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How do data analytics support data-based decision-making?

by Ciara Heavin
and Daniel J. Power

Analysis of data or data analytics is an integral component of a successful organizational digital transformation strategy. Data analytics refers to a set of innovative tools and techniques used to generate insights from large, diverse data sets. Use of data analytics can offer individuals, organizations, governments, and our global society “data-based” perspectives on existing challenges and possible solutions. Data analytics can provide facts to improve data-based decision-making. Data analytics help find meaning in an increasingly complex environment.

In her Teradata blog, Yasmeen Ahmad (2016) identified five advantages of data analytics, including: 1) increased proactivity and the ability to anticipate needs, 2) new security and fraud analytical capabilities, 3) delivering the right products and services at the right time, 4) improved personalization and service, and 5) optimizing and improving the customer experience. Ahmad is Director at Think Big Analytics, a Teradata Company, and an optimistic champion for greater use of data.

Data analytics has been lauded by some as the ‘silver bullet’ solution to finding an organizational competitive advantage. Sadly, it is NOT a 'silver bullet', but rather data analytics is more like the raw unformed silver! Gaining Ahmad's 5 advantages does seem possible, but the task is challenging and Ahmad's advantages from developing new capabilities are not equally relevant to every organization. Data albeit “good data” on its own will not result in good decision making (Shah et al. 2012). In their study of data-savvy practitioners, Shah and colleagues identify five challenges to data-driven decision making in organizations. These challenges include:

1) Too few employees have needed analytical skills;

2) Information Technology (IT) departments need to invest more resources in providing Information and less in the Technology aspect of IT;

3) There is a broad acknowledgement that good quality data/information sources exist, however it often is a challenge to locate important data sources;

4) Managing data and providing information is widely perceived as the responsibility of the IT function. Traditionally, business managers did not engage in data/information management, typically their focus has been talent management, financial and marketing management activities. The typical manager focuses too narrowly on activities and often neglects understanding the information that is received.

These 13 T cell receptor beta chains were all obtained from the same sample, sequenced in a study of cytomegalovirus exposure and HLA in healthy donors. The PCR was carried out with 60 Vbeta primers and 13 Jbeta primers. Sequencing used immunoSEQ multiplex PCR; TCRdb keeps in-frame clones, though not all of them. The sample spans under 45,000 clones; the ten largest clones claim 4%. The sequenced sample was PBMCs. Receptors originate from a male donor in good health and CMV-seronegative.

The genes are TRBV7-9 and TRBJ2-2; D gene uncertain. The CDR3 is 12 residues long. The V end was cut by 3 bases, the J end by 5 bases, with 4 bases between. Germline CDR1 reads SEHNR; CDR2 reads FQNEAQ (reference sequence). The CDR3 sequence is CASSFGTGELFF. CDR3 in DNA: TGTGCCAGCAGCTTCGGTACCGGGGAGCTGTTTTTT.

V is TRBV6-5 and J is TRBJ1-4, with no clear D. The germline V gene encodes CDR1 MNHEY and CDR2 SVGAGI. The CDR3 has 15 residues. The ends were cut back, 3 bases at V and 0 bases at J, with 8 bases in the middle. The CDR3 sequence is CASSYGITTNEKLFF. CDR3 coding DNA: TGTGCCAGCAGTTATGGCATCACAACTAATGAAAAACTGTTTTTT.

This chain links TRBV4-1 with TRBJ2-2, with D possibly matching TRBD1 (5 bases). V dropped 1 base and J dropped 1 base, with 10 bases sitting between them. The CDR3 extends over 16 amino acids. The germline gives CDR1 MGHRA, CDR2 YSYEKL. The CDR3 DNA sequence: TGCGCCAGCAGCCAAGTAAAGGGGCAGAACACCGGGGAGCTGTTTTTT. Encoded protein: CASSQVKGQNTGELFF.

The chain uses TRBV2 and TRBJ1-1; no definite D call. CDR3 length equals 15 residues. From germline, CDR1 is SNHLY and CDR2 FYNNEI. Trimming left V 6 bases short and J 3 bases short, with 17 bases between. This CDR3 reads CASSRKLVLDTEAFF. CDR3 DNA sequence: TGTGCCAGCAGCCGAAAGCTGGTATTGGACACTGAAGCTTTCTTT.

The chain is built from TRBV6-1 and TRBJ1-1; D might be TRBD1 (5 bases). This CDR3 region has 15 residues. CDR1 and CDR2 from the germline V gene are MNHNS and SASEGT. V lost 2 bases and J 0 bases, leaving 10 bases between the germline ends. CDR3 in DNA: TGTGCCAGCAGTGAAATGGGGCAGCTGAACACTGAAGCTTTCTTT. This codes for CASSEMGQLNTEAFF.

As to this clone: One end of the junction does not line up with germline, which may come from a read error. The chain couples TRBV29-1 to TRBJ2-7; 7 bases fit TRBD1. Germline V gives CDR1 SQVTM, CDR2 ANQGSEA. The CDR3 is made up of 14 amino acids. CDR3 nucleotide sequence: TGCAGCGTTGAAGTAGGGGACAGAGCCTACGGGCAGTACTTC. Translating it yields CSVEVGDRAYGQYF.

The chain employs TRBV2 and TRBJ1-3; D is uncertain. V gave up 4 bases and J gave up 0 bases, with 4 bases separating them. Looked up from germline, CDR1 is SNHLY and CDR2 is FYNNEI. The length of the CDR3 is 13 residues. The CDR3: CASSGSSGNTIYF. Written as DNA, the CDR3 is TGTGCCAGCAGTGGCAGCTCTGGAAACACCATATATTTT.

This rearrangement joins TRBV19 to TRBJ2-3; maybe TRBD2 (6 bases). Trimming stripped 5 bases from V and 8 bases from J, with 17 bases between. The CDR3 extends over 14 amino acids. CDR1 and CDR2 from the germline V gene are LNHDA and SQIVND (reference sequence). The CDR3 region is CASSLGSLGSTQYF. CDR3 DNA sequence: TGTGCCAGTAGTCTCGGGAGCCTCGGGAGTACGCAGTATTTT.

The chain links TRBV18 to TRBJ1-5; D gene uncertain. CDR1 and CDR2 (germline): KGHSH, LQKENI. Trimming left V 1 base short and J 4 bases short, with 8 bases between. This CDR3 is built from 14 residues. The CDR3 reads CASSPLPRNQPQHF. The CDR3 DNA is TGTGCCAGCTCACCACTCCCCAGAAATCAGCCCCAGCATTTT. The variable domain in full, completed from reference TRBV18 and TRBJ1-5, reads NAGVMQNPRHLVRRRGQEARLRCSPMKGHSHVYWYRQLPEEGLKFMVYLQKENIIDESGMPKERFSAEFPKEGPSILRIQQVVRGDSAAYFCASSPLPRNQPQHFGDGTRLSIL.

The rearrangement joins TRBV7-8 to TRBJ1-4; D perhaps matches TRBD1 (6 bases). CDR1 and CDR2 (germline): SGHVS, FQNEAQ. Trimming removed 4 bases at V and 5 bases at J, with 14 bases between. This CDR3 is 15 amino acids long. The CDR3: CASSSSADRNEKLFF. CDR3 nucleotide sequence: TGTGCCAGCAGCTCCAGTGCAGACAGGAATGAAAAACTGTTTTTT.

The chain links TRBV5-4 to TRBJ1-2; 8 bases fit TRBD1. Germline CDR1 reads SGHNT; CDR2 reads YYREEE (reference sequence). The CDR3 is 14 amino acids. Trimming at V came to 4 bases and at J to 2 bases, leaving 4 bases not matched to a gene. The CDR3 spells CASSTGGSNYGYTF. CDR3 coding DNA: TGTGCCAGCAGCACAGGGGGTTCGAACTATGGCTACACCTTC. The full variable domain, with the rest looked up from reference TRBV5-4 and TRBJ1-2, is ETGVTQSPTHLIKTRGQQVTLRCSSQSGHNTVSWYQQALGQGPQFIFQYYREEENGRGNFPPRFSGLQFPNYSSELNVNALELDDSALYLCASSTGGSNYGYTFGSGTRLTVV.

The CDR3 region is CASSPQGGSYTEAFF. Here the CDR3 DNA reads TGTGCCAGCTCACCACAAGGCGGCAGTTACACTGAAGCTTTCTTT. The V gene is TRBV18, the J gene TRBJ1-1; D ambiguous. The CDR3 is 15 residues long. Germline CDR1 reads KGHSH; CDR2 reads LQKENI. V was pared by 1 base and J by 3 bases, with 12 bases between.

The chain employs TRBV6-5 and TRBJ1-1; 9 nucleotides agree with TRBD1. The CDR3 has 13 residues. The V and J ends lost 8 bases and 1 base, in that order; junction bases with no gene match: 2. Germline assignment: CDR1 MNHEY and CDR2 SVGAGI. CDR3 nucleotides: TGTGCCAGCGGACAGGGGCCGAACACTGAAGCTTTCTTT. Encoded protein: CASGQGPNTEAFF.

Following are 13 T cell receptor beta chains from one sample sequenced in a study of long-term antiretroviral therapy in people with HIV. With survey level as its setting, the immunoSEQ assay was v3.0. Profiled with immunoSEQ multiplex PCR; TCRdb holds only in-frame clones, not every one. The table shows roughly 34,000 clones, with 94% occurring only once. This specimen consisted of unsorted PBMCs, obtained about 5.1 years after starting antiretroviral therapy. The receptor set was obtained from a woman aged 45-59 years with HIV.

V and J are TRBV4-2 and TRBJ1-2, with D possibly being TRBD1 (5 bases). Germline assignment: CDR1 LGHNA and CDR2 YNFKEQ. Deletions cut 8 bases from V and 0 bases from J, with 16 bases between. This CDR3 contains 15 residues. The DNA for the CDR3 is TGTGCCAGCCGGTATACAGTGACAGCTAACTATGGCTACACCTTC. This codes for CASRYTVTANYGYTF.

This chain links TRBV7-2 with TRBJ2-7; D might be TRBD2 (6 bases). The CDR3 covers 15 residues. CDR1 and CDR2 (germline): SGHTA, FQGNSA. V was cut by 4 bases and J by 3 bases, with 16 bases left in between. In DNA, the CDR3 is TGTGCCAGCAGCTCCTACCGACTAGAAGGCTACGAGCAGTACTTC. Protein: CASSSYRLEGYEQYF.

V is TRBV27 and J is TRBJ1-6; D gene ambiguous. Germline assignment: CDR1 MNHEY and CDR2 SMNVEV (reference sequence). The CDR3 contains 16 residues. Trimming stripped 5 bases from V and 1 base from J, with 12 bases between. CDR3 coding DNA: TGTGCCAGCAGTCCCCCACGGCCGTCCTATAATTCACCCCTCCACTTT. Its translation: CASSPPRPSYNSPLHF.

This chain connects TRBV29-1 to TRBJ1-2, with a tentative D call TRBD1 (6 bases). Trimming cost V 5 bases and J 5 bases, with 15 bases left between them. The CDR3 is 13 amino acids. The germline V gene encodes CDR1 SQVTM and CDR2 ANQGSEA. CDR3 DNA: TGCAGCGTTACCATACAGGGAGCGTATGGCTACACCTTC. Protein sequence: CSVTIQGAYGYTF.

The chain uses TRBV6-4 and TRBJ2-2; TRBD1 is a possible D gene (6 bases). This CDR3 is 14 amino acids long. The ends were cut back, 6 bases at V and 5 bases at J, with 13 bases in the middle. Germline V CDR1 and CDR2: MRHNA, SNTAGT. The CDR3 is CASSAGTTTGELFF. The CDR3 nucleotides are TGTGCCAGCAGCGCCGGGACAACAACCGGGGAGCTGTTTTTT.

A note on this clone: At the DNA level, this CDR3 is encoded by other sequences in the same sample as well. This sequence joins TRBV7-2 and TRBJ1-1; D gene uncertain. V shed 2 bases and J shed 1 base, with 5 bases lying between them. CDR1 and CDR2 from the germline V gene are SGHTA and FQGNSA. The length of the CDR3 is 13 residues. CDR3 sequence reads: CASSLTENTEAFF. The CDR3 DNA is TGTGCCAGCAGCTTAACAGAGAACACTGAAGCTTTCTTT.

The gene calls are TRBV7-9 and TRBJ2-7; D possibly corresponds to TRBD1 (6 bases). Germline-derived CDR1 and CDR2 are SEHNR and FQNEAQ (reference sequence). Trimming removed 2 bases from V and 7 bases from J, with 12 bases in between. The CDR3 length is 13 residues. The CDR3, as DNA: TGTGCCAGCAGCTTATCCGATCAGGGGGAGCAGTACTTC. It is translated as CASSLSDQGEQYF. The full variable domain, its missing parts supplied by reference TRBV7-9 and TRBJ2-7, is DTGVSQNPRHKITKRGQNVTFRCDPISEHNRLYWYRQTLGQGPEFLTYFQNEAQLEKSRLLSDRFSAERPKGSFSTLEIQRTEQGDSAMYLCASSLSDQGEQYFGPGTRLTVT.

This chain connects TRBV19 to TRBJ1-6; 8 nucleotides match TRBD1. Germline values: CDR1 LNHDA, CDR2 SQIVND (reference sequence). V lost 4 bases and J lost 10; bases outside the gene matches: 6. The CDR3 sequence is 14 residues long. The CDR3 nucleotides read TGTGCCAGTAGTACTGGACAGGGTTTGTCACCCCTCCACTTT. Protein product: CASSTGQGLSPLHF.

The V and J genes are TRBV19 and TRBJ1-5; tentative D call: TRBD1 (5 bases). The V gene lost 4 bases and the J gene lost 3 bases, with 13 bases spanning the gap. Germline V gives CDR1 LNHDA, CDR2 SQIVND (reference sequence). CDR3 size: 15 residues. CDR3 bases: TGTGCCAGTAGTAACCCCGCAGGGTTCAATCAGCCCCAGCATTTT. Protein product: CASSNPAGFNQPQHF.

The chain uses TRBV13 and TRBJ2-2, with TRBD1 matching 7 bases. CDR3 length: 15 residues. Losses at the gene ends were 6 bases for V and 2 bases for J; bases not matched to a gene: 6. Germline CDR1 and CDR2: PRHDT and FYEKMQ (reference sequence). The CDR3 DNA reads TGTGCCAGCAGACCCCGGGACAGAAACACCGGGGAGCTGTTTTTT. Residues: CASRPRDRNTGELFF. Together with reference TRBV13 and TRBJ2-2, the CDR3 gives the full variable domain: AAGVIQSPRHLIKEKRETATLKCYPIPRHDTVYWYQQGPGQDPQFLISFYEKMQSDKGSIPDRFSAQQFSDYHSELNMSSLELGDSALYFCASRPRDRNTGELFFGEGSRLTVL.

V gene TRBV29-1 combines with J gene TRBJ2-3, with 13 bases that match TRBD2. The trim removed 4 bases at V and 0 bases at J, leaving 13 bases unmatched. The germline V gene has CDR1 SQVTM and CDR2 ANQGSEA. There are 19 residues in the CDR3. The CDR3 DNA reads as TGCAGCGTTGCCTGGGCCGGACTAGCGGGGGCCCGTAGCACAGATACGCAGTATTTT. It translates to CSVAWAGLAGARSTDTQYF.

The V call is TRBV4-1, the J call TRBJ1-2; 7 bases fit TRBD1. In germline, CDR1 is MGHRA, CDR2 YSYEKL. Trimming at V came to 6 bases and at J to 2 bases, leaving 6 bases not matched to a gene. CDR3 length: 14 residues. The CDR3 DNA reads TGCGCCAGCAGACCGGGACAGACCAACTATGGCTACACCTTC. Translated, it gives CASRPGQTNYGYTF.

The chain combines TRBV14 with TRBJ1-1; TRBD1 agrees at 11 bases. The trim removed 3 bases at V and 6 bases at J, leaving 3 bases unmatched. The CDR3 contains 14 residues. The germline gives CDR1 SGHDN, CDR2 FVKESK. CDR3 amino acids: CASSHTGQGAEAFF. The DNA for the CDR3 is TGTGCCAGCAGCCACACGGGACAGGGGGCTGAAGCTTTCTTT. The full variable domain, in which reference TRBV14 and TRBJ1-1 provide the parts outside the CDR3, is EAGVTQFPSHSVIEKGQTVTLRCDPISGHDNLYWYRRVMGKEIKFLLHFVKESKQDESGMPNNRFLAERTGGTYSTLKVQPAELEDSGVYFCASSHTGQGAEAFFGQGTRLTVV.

5) There is an urgent need to develop more informed skeptics. "Employees need to recognize that not all numbers are created equal—some are more reliable than others."

Notably, Shah et al’s study highlights the widespread perception that data analytics is the responsibility of the organization’s IT function. More recently, it has been broadly acknowledged that data analytics should “put information in the hands of business analysts and business users and offer significant potential to create business value and competitive advantage” (Jones, 2016).

Benefits of data analytics are always constrained or limited by the manager or managers who use the results to make decisions. In order to achieve meaningful integration between data analytics tools and technologies, data analytics must be tackled in parallel with a data-informed program for change. This integrated, more holistic view of the process of data analytics is illustrated in Figure 1.

It is difficult to negotiate the balance between an organization’s approach to data analytics and a data-based management strategy. To achieve this dual focus, it is essential that managers meaningfully engage with the process of analyzing data to leverage new data insights and integrate them into the organization’s decision-making processes. Shah et al. (2012) suggest that managers need to be better trained to use new analytics tools, paying particular attention to building analytics into managerial decision making processes. If a balance is not achieved, managers run the risk of investing in new expensive data analytics technologies that are not used by and for managers. Davenport noted 10 years ago that "we’ll have to have more and more analytical people in organizations to make effective use" of analytical capabilities.

Implement the "right" amount of data analytics to support a data-based culture and that should lead to better data-based decision making and data-based management. The overriding goal is to use data analytics and decision support to assist in managing directed technology change.

References

Ahmad, Y. (2016), “Teradata - 5 Benefits to Data Analytics”, Retrieved on 11/10/17 from URL http://blogs.teradata.com/data-points/5-big-benefits-data-analytics-positive-business-outcomes/

Power, D., "Tom Davenport Interview: Competing on Analytics", DSSResources.COM, 05/27/2007 at URL dssresources.com/interviews/davenport/davenport05272007.html.

Jones, S. (2016), “How Data Analytics Can Give You a Competitive Advantage”, Retrieved on 11/10/17 from URL https://www.birst.com/blog/%E2%80%8Bhow-data-analytics-can-give-you-a-competitive-advantage/

Shah, S., Horne, A. and Capella, J. (2012), “Good Data won’t guarantee you Good Decisions”, Retrieved on 11/12/17 from URL https://hbr.org/2012/04/good-data-wont-guarantee-good-decisions

balance


Figure 1. Finding a balance between “Data Analytics” and “Data-Based Management”

Last update: 2017-11-27 06:18
Author: Daniel Power

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